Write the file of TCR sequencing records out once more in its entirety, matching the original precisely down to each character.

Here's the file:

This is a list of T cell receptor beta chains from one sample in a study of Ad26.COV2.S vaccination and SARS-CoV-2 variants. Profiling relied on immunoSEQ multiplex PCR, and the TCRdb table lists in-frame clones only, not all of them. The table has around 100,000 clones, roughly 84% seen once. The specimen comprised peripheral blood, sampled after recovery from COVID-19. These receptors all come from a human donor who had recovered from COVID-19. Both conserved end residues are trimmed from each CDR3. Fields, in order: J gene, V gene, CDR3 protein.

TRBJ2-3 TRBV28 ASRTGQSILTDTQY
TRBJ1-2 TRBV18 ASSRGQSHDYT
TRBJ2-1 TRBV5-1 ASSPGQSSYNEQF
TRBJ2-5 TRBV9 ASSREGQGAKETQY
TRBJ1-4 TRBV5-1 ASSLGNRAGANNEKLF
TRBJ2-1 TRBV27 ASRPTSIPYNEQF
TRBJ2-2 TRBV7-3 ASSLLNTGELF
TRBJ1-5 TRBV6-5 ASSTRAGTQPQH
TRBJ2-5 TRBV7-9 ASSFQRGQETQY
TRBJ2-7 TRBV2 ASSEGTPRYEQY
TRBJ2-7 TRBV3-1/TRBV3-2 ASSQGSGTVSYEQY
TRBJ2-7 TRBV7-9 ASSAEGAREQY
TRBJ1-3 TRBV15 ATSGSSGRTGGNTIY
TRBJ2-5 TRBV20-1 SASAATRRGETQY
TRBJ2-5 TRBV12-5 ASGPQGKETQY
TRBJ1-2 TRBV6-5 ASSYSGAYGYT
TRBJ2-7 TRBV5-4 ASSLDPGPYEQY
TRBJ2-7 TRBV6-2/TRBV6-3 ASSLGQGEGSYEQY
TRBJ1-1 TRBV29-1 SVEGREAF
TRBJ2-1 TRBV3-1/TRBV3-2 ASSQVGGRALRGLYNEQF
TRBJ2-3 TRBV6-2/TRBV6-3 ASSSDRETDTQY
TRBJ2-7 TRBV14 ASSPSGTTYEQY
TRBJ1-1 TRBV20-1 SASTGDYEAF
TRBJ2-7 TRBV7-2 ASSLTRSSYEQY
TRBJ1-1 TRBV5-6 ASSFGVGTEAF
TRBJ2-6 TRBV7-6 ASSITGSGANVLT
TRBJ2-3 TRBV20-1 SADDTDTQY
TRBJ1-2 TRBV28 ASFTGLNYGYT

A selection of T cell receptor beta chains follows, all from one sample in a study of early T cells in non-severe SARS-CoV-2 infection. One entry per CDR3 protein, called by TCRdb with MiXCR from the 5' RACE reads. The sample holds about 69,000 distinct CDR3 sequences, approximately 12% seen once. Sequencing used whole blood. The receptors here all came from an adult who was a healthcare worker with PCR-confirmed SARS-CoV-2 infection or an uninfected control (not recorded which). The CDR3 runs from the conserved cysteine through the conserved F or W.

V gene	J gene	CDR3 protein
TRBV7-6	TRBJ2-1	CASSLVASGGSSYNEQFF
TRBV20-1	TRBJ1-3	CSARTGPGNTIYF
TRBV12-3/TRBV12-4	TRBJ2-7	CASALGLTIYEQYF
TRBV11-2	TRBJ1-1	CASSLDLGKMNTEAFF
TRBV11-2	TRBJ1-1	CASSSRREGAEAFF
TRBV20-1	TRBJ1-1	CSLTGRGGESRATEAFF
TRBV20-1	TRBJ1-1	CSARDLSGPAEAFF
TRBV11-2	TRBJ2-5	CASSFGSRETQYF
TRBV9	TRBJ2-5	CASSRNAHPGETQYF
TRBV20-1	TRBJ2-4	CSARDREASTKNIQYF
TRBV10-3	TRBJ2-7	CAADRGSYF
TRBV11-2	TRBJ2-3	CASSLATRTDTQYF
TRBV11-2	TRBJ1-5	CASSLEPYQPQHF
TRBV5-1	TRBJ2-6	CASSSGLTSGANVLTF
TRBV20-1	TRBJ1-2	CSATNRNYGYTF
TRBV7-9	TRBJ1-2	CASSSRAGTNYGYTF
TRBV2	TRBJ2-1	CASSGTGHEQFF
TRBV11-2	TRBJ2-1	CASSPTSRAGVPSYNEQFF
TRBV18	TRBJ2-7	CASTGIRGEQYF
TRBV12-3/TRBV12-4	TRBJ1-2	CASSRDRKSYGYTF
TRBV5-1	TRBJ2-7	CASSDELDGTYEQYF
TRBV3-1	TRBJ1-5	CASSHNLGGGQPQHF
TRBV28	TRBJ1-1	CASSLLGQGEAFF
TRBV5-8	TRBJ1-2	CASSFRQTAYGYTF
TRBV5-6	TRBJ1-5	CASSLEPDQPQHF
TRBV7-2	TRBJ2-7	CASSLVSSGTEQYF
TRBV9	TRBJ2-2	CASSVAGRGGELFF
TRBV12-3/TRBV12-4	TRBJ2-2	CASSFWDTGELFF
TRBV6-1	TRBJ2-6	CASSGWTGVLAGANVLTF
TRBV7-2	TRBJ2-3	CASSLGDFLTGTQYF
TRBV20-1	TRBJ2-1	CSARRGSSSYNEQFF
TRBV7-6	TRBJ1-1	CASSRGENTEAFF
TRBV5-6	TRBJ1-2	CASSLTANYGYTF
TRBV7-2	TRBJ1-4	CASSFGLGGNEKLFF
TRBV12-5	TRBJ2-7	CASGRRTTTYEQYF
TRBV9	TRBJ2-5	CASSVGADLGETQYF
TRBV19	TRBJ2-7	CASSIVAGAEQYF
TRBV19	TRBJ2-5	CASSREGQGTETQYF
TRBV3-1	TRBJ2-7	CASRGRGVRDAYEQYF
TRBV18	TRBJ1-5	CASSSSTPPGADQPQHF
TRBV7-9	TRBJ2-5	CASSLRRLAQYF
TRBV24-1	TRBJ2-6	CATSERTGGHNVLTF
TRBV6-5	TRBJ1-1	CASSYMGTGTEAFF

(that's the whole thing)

This is a list of T cell receptor beta chains from one sample in a study of Ad26.COV2.S vaccination and SARS-CoV-2 variants. Profiling relied on immunoSEQ multiplex PCR, and the TCRdb table lists in-frame clones only, not all of them. The table has around 100,000 clones, roughly 84% seen once. The specimen comprised peripheral blood, sampled after recovery from COVID-19. These receptors all come from a human donor who had recovered from COVID-19. Both conserved end residues are trimmed from each CDR3. Fields, in order: J gene, V gene, CDR3 protein.

TRBJ2-3 TRBV28 ASRTGQSILTDTQY
TRBJ1-2 TRBV18 ASSRGQSHDYT
TRBJ2-1 TRBV5-1 ASSPGQSSYNEQF
TRBJ2-5 TRBV9 ASSREGQGAKETQY
TRBJ1-4 TRBV5-1 ASSLGNRAGANNEKLF
TRBJ2-1 TRBV27 ASRPTSIPYNEQF
TRBJ2-2 TRBV7-3 ASSLLNTGELF
TRBJ1-5 TRBV6-5 ASSTRAGTQPQH
TRBJ2-5 TRBV7-9 ASSFQRGQETQY
TRBJ2-7 TRBV2 ASSEGTPRYEQY
TRBJ2-7 TRBV3-1/TRBV3-2 ASSQGSGTVSYEQY
TRBJ2-7 TRBV7-9 ASSAEGAREQY
TRBJ1-3 TRBV15 ATSGSSGRTGGNTIY
TRBJ2-5 TRBV20-1 SASAATRRGETQY
TRBJ2-5 TRBV12-5 ASGPQGKETQY
TRBJ1-2 TRBV6-5 ASSYSGAYGYT
TRBJ2-7 TRBV5-4 ASSLDPGPYEQY
TRBJ2-7 TRBV6-2/TRBV6-3 ASSLGQGEGSYEQY
TRBJ1-1 TRBV29-1 SVEGREAF
TRBJ2-1 TRBV3-1/TRBV3-2 ASSQVGGRALRGLYNEQF
TRBJ2-3 TRBV6-2/TRBV6-3 ASSSDRETDTQY
TRBJ2-7 TRBV14 ASSPSGTTYEQY
TRBJ1-1 TRBV20-1 SASTGDYEAF
TRBJ2-7 TRBV7-2 ASSLTRSSYEQY
TRBJ1-1 TRBV5-6 ASSFGVGTEAF
TRBJ2-6 TRBV7-6 ASSITGSGANVLT
TRBJ2-3 TRBV20-1 SADDTDTQY
TRBJ1-2 TRBV28 ASFTGLNYGYT

A selection of T cell receptor beta chains follows, all from one sample in a study of early T cells in non-severe SARS-CoV-2 infection. One entry per CDR3 protein, called by TCRdb with MiXCR from the 5' RACE reads. The sample holds about 69,000 distinct CDR3 sequences, approximately 12% seen once. Sequencing used whole blood. The receptors here all came from an adult who was a healthcare worker with PCR-confirmed SARS-CoV-2 infection or an uninfected control (not recorded which). The CDR3 runs from the conserved cysteine through the conserved F or W.

V gene	J gene	CDR3 protein
TRBV7-6	TRBJ2-1	CASSLVASGGSSYNEQFF
TRBV20-1	TRBJ1-3	CSARTGPGNTIYF
TRBV12-3/TRBV12-4	TRBJ2-7	CASALGLTIYEQYF
TRBV11-2	TRBJ1-1	CASSLDLGKMNTEAFF
TRBV11-2	TRBJ1-1	CASSSRREGAEAFF
TRBV20-1	TRBJ1-1	CSLTGRGGESRATEAFF
TRBV20-1	TRBJ1-1	CSARDLSGPAEAFF
TRBV11-2	TRBJ2-5	CASSFGSRETQYF
TRBV9	TRBJ2-5	CASSRNAHPGETQYF
TRBV20-1	TRBJ2-4	CSARDREASTKNIQYF
TRBV10-3	TRBJ2-7	CAADRGSYF
TRBV11-2	TRBJ2-3	CASSLATRTDTQYF
TRBV11-2	TRBJ1-5	CASSLEPYQPQHF
TRBV5-1	TRBJ2-6	CASSSGLTSGANVLTF
TRBV20-1	TRBJ1-2	CSATNRNYGYTF
TRBV7-9	TRBJ1-2	CASSSRAGTNYGYTF
TRBV2	TRBJ2-1	CASSGTGHEQFF
TRBV11-2	TRBJ2-1	CASSPTSRAGVPSYNEQFF
TRBV18	TRBJ2-7	CASTGIRGEQYF
TRBV12-3/TRBV12-4	TRBJ1-2	CASSRDRKSYGYTF
TRBV5-1	TRBJ2-7	CASSDELDGTYEQYF
TRBV3-1	TRBJ1-5	CASSHNLGGGQPQHF
TRBV28	TRBJ1-1	CASSLLGQGEAFF
TRBV5-8	TRBJ1-2	CASSFRQTAYGYTF
TRBV5-6	TRBJ1-5	CASSLEPDQPQHF
TRBV7-2	TRBJ2-7	CASSLVSSGTEQYF
TRBV9	TRBJ2-2	CASSVAGRGGELFF
TRBV12-3/TRBV12-4	TRBJ2-2	CASSFWDTGELFF
TRBV6-1	TRBJ2-6	CASSGWTGVLAGANVLTF
TRBV7-2	TRBJ2-3	CASSLGDFLTGTQYF
TRBV20-1	TRBJ2-1	CSARRGSSSYNEQFF
TRBV7-6	TRBJ1-1	CASSRGENTEAFF
TRBV5-6	TRBJ1-2	CASSLTANYGYTF
TRBV7-2	TRBJ1-4	CASSFGLGGNEKLFF
TRBV12-5	TRBJ2-7	CASGRRTTTYEQYF
TRBV9	TRBJ2-5	CASSVGADLGETQYF
TRBV19	TRBJ2-7	CASSIVAGAEQYF
TRBV19	TRBJ2-5	CASSREGQGTETQYF
TRBV3-1	TRBJ2-7	CASRGRGVRDAYEQYF
TRBV18	TRBJ1-5	CASSSSTPPGADQPQHF
TRBV7-9	TRBJ2-5	CASSLRRLAQYF
TRBV24-1	TRBJ2-6	CATSERTGGHNVLTF
TRBV6-5	TRBJ1-1	CASSYMGTGTEAFF